Child's Lottery Spain

(An example of the 2013 “Child’s Lottery”. The original ticket will have five numbers instead of those 5 balls)

The “Lotería del Niño” is less popular, since there is less money in prizes, but still famous too. One ticket costs the same: 20 Euros.

You can read more about both draws at the official website (in Spanish). Right there you can also enter the five numbers and check out your ticket… but wait until the draw is over on the 22nd!


Long time ago I read that most people’s dream was: to get rich quickly without doing much or nothing.

In recent years the best licit candidate to become rich as quick as possible has been the lottery.

Every week throughout the year there are numerous opportunities in Spain to win some type of lottery.

I’m sure there are some little exception to become rich doing business in a short period of time. No doubt. But lottery is there permanently available for anyone.

Being realistic, I stopped dreaming on winning the lottery years ago, after playing a lot of times, of course.

At least, I stopped planning what I would do with all the money I’d win (which I have never won).

Maybe I should not say that I quit on dreaming. When I covered the section about the 20% taken by the taxation department, I inevitably opened up the computer’s calculator.

Yeah, I multiplied 400,000 times 0,20 and discovered that they’ll take 80,000 Euros of MY MONEY if I win “el gordo”!! What a bunch of…!!!

See? I’m still kind of a dreamer.

Good luck if you finally buy one or if you already got it!


Image credit: la verdad, abc, te interesa, abc, cadena ser, te interesa, que, el mundo, abc


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  1. Jess says

    HI David,

    What an excellent article, I am sure every one will be interested.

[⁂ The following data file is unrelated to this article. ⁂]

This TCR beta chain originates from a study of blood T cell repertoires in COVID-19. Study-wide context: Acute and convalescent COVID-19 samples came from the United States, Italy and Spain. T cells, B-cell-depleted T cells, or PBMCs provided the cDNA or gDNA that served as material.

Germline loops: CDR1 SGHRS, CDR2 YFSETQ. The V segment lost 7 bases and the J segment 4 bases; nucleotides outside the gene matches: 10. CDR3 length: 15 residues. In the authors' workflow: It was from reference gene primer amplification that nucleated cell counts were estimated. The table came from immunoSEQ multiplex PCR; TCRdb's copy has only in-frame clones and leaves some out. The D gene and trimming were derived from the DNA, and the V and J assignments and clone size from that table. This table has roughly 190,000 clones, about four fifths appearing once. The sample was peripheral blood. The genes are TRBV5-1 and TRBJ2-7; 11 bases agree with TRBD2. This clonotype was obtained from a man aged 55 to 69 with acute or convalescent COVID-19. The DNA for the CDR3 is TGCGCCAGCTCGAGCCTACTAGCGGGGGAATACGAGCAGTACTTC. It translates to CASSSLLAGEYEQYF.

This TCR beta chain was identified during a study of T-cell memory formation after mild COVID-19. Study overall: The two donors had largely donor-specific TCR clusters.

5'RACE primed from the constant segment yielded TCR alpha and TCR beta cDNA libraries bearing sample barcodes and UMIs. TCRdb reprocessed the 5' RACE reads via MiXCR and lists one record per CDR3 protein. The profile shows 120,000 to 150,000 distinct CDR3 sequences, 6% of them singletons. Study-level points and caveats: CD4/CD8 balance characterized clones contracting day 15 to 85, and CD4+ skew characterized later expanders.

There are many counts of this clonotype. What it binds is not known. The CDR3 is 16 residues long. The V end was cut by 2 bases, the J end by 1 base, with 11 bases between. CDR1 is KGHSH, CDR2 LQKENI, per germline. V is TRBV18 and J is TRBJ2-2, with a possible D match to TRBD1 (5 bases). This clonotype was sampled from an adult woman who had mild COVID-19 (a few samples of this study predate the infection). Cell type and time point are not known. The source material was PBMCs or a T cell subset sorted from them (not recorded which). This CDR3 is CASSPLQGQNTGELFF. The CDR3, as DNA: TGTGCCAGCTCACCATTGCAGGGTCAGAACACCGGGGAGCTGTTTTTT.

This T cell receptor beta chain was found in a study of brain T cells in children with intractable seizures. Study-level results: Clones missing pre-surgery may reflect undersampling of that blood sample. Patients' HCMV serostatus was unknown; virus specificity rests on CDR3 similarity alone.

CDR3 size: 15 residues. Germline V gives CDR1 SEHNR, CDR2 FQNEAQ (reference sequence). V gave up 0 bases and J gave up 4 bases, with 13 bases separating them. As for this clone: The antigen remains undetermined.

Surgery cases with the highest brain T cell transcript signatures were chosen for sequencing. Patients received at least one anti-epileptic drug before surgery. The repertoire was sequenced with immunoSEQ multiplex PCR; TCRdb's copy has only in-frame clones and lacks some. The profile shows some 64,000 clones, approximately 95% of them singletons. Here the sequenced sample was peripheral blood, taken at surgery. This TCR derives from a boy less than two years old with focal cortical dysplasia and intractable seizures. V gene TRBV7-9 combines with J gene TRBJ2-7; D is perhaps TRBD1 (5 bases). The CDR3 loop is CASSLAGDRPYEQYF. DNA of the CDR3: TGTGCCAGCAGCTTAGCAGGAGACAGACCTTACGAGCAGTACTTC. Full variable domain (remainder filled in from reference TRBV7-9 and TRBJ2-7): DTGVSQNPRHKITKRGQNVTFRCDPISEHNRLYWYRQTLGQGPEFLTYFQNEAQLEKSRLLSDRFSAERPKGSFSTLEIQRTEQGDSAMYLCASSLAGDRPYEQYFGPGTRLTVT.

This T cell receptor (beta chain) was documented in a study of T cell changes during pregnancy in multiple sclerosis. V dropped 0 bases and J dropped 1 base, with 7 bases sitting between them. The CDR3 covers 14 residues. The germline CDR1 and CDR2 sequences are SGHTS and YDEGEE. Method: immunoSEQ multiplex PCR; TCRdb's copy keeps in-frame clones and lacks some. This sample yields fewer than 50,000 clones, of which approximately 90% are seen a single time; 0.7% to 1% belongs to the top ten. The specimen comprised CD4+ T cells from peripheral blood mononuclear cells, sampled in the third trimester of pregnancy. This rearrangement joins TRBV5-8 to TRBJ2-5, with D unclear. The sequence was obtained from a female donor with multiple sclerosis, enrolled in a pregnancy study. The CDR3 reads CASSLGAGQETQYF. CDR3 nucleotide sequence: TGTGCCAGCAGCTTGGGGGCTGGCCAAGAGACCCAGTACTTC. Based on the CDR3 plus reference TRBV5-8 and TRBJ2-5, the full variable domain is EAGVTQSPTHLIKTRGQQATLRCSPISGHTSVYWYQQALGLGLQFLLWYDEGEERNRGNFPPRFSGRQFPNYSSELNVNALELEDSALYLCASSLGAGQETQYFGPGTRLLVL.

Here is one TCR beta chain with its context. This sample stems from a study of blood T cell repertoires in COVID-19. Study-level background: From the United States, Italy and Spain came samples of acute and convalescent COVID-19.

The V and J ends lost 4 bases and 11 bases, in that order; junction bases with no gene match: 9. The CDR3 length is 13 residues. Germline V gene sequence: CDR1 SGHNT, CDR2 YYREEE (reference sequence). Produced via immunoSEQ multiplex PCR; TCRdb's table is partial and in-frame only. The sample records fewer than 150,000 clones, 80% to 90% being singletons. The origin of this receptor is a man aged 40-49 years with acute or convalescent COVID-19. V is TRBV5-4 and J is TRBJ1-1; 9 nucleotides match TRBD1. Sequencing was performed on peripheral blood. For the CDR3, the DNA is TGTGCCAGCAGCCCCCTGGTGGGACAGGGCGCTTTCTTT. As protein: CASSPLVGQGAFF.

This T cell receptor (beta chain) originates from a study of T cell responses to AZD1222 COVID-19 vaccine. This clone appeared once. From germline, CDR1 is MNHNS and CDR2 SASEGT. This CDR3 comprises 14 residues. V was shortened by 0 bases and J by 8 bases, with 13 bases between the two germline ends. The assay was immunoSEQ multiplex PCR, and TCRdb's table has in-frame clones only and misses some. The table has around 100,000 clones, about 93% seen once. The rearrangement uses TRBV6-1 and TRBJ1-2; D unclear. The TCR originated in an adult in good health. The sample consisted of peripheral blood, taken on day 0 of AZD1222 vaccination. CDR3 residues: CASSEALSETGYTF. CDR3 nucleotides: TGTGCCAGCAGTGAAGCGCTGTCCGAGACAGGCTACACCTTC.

I have already bought my ticket.

    Good Luck with yours.


    • David Ruiz says

      Hi there Jess,

      Thank you so much! The Spanish Christmas Lottery is a very important event in Spain. Big time.

      There were three different people yesterday selling at a restaurant. They had tickets from several Spanish cities, north and south Spain. I was tempted to buy one more :-)

      I hope you win this year Jess!

      Best regards,


  2. Brad says

    Hello David

    In your article you say the numbers are 00000 to 99999 and that there are 85000 balls. Isn’t there 100000 balls?

    Also you say that you have to pay tax for large wins, is that correct? I thought all prizes were tax free.


    Saludos de inglaterra y San Miguel de salinas


    • David Ruiz says

      Hi Brad,

      Good observation. I just changed it to 100,000. It used to be 85,000 before 2011. My mistake. They increased it after that year to 100,000.

      Lottery was tax free before 2013. Then, the following year you had to declare it as income tax. Now it’s 20% taken off automatically.

      No chance to fly away to Bahamas or any place like that with all the money :-)

      Thanks Brad. Saludos desde Torrevieja.


  3. peter says

    Yeah, I multiplied 400,000 times 0,20 and discovered that they’ll take 80,000 Euros of MY MONEY if I win “el gordo”!! What a bunch of…!!!

    couldnt agree more lol

    • David Ruiz says

      Hi Peter,

      A lot of money, isn’t? I’m sure there are some new ones around the corner. Maybe 25% off from prizes in 2015? Wouldn’t be surprised.

      We’re doing fine for now. It’ll probably hurt if we ever win the lottery!